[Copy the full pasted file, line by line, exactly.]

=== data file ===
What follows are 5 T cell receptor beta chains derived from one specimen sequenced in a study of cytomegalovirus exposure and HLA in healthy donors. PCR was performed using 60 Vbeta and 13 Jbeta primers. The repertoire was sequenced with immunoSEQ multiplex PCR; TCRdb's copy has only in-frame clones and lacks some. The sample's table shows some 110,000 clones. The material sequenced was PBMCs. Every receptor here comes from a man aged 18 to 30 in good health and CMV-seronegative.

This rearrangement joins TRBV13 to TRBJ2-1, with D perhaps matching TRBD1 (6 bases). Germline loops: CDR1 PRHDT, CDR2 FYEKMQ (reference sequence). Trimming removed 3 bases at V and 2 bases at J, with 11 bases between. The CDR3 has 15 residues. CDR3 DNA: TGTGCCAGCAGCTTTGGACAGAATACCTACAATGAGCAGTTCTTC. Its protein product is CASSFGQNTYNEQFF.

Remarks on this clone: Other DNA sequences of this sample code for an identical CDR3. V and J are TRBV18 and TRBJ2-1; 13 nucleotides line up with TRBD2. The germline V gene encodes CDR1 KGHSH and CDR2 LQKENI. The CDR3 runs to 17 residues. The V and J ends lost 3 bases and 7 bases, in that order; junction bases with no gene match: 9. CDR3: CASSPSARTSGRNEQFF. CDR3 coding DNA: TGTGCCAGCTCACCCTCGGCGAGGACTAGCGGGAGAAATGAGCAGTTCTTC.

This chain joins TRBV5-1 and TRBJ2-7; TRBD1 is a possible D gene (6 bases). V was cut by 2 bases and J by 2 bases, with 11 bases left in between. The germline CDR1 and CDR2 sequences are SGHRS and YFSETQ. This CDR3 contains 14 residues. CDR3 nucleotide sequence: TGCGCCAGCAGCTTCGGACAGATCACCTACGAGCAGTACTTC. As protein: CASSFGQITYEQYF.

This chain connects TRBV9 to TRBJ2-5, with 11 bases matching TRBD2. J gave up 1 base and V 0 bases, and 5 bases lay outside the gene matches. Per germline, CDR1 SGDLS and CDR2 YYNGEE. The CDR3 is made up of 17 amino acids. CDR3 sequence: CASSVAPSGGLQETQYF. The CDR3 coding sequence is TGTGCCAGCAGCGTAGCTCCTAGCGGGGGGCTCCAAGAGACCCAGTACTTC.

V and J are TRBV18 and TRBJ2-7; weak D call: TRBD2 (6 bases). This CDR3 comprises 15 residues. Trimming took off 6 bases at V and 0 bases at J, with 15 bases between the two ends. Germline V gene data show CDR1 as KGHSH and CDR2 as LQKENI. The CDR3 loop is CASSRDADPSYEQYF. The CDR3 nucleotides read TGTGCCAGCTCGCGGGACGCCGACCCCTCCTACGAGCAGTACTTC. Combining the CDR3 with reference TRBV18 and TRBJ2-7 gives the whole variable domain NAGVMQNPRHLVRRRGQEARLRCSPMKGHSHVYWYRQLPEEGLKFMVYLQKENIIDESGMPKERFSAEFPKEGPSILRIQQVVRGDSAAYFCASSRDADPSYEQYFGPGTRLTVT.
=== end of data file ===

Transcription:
What follows are 5 T cell receptor beta chains derived from one specimen sequenced in a study of cytomegalovirus exposure and HLA in healthy donors. PCR was performed using 60 Vbeta and 13 Jbeta primers. The repertoire was sequenced with immunoSEQ multiplex PCR; TCRdb's copy has only in-frame clones and lacks some. The sample's table shows some 110,000 clones. The material sequenced was PBMCs. Every receptor here comes from a man aged 18 to 30 in good health and CMV-seronegative.

This rearrangement joins TRBV13 to TRBJ2-1, with D perhaps matching TRBD1 (6 bases). Germline loops: CDR1 PRHDT, CDR2 FYEKMQ (reference sequence). Trimming removed 3 bases at V and 2 bases at J, with 11 bases between. The CDR3 has 15 residues. CDR3 DNA: TGTGCCAGCAGCTTTGGACAGAATACCTACAATGAGCAGTTCTTC. Its protein product is CASSFGQNTYNEQFF.

Remarks on this clone: Other DNA sequences of this sample code for an identical CDR3. V and J are TRBV18 and TRBJ2-1; 13 nucleotides line up with TRBD2. The germline V gene encodes CDR1 KGHSH and CDR2 LQKENI. The CDR3 runs to 17 residues. The V and J ends lost 3 bases and 7 bases, in that order; junction bases with no gene match: 9. CDR3: CASSPSARTSGRNEQFF. CDR3 coding DNA: TGTGCCAGCTCACCCTCGGCGAGGACTAGCGGGAGAAATGAGCAGTTCTTC.

This chain joins TRBV5-1 and TRBJ2-7; TRBD1 is a possible D gene (6 bases). V was cut by 2 bases and J by 2 bases, with 11 bases left in between. The germline CDR1 and CDR2 sequences are SGHRS and YFSETQ. This CDR3 contains 14 residues. CDR3 nucleotide sequence: TGCGCCAGCAGCTTCGGACAGATCACCTACGAGCAGTACTTC. As protein: CASSFGQITYEQYF.

This chain connects TRBV9 to TRBJ2-5, with 11 bases matching TRBD2. J gave up 1 base and V 0 bases, and 5 bases lay outside the gene matches. Per germline, CDR1 SGDLS and CDR2 YYNGEE. The CDR3 is made up of 17 amino acids. CDR3 sequence: CASSVAPSGGLQETQYF. The CDR3 coding sequence is TGTGCCAGCAGCGTAGCTCCTAGCGGGGGGCTCCAAGAGACCCAGTACTTC.

V and J are TRBV18 and TRBJ2-7; weak D call: TRBD2 (6 bases). This CDR3 comprises 15 residues. Trimming took off 6 bases at V and 0 bases at J, with 15 bases between the two ends. Germline V gene data show CDR1 as KGHSH and CDR2 as LQKENI. The CDR3 loop is CASSRDADPSYEQYF. The CDR3 nucleotides read TGTGCCAGCTCGCGGGACGCCGACCCCTCCTACGAGCAGTACTTC. Combining the CDR3 with reference TRBV18 and TRBJ2-7 gives the whole variable domain NAGVMQNPRHLVRRRGQEARLRCSPMKGHSHVYWYRQLPEEGLKFMVYLQKENIIDESGMPKERFSAEFPKEGPSILRIQQVVRGDSAAYFCASSRDADPSYEQYFGPGTRLTVT.